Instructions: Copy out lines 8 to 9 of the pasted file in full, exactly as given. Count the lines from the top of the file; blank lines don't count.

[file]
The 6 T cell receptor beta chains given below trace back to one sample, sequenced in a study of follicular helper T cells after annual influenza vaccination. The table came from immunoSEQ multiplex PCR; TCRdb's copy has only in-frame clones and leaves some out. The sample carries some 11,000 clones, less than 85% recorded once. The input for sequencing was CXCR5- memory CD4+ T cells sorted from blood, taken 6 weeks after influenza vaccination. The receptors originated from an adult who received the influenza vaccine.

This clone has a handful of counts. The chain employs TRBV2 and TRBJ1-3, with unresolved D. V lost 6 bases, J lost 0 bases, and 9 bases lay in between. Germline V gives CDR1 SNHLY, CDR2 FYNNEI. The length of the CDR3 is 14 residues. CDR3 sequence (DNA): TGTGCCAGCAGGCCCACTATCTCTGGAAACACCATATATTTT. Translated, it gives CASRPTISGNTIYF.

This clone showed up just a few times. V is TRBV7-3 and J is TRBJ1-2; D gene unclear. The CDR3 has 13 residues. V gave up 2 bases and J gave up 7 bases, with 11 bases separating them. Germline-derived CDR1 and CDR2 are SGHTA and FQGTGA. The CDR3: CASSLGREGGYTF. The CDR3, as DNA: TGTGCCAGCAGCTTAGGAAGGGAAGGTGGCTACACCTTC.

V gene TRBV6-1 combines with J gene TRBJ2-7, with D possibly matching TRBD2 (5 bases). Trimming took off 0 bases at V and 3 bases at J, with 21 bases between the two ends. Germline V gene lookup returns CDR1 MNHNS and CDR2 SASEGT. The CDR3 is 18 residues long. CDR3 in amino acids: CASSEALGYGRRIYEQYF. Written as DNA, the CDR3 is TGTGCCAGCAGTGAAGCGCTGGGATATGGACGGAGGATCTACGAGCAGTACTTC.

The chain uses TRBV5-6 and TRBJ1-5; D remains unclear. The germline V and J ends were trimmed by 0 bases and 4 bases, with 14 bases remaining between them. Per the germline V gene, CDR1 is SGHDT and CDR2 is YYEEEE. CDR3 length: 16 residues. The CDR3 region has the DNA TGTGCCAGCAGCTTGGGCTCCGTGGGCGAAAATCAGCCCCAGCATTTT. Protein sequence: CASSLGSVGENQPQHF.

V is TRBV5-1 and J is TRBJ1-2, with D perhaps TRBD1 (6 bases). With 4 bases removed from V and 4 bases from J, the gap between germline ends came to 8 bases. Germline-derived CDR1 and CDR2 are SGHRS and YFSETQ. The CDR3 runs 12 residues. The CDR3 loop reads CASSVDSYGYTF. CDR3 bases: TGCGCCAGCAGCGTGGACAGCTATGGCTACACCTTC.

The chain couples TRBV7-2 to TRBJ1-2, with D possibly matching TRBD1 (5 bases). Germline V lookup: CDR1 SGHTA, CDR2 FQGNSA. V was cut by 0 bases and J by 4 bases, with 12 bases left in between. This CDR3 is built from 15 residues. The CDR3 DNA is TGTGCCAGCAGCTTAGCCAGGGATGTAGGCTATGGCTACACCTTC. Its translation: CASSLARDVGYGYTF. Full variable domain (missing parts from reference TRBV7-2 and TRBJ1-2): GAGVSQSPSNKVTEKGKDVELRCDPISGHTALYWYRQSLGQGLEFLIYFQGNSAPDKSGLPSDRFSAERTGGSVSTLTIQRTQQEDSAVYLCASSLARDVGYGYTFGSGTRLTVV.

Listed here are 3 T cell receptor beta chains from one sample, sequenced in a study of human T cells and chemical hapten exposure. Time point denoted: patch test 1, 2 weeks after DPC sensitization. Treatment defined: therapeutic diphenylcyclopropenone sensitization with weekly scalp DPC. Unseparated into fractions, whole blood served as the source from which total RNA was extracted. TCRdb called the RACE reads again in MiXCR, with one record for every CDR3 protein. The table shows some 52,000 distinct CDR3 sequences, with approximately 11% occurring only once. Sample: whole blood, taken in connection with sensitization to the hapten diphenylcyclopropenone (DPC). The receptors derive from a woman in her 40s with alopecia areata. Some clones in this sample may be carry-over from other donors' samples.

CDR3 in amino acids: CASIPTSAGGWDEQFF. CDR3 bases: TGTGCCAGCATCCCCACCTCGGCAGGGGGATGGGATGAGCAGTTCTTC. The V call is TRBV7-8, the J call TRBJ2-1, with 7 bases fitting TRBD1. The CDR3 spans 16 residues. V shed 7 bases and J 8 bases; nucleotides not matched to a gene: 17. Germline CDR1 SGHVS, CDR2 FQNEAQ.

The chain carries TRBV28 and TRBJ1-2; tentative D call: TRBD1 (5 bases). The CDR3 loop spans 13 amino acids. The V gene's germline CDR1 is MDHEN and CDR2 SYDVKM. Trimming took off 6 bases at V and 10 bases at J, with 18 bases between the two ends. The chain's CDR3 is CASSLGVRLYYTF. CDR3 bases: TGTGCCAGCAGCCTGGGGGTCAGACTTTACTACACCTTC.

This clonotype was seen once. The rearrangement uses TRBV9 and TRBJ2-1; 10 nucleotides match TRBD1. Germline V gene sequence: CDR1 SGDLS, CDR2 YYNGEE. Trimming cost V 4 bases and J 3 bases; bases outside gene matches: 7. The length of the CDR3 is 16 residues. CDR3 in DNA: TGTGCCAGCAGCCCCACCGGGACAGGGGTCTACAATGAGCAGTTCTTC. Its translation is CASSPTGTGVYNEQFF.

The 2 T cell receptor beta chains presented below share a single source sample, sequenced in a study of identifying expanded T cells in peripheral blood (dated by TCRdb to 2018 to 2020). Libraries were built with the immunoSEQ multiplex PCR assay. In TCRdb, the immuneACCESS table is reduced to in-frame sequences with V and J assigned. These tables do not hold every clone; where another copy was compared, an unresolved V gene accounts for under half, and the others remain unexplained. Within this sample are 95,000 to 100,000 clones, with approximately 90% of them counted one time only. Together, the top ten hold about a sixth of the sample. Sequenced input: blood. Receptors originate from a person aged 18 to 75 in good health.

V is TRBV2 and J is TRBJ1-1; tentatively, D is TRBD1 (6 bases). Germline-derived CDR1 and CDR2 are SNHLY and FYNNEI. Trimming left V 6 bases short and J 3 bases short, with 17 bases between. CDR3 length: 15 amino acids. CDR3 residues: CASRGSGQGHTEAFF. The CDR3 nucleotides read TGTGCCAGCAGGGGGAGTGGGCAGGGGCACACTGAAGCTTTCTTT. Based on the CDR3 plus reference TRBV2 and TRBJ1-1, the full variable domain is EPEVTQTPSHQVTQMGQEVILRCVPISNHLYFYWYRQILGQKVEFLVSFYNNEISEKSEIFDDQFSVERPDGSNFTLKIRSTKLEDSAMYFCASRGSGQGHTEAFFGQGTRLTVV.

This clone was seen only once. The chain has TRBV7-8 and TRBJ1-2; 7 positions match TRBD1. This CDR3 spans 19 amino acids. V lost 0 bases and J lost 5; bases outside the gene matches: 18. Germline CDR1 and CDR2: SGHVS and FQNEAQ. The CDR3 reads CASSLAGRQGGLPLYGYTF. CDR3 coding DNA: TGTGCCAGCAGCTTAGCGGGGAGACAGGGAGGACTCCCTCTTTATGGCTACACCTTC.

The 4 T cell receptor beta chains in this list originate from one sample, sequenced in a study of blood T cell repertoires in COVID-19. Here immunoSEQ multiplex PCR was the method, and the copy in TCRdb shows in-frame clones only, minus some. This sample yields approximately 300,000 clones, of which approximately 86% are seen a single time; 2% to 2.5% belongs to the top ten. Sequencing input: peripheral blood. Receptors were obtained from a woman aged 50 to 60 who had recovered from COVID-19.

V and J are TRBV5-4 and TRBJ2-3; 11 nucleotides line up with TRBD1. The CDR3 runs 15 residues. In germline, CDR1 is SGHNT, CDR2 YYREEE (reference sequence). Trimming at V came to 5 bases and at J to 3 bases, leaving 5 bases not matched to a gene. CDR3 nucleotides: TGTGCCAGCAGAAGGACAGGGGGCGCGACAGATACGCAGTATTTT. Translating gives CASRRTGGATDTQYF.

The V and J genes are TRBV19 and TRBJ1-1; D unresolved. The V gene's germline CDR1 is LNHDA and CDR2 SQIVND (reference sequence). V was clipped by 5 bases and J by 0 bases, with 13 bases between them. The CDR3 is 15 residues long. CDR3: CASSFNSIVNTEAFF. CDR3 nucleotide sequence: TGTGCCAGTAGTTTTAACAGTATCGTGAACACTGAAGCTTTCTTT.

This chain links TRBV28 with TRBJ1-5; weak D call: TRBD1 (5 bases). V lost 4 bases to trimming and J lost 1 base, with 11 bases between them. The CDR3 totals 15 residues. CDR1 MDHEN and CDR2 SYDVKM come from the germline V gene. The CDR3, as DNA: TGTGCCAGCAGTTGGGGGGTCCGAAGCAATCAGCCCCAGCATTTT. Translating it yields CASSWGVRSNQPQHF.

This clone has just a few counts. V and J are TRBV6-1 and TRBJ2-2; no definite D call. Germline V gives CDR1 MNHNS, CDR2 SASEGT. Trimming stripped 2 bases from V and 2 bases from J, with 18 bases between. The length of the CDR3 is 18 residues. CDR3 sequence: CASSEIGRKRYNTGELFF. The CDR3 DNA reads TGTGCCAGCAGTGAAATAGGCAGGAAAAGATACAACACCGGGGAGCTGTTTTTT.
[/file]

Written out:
Listed here are 3 T cell receptor beta chains from one sample, sequenced in a study of human T cells and chemical hapten exposure. Time point denoted: patch test 1, 2 weeks after DPC sensitization. Treatment defined: therapeutic diphenylcyclopropenone sensitization with weekly scalp DPC. Unseparated into fractions, whole blood served as the source from which total RNA was extracted. TCRdb called the RACE reads again in MiXCR, with one record for every CDR3 protein. The table shows some 52,000 distinct CDR3 sequences, with approximately 11% occurring only once. Sample: whole blood, taken in connection with sensitization to the hapten diphenylcyclopropenone (DPC). The receptors derive from a woman in her 40s with alopecia areata. Some clones in this sample may be carry-over from other donors' samples.

CDR3 in amino acids: CASIPTSAGGWDEQFF. CDR3 bases: TGTGCCAGCATCCCCACCTCGGCAGGGGGATGGGATGAGCAGTTCTTC. The V call is TRBV7-8, the J call TRBJ2-1, with 7 bases fitting TRBD1. The CDR3 spans 16 residues. V shed 7 bases and J 8 bases; nucleotides not matched to a gene: 17. Germline CDR1 SGHVS, CDR2 FQNEAQ.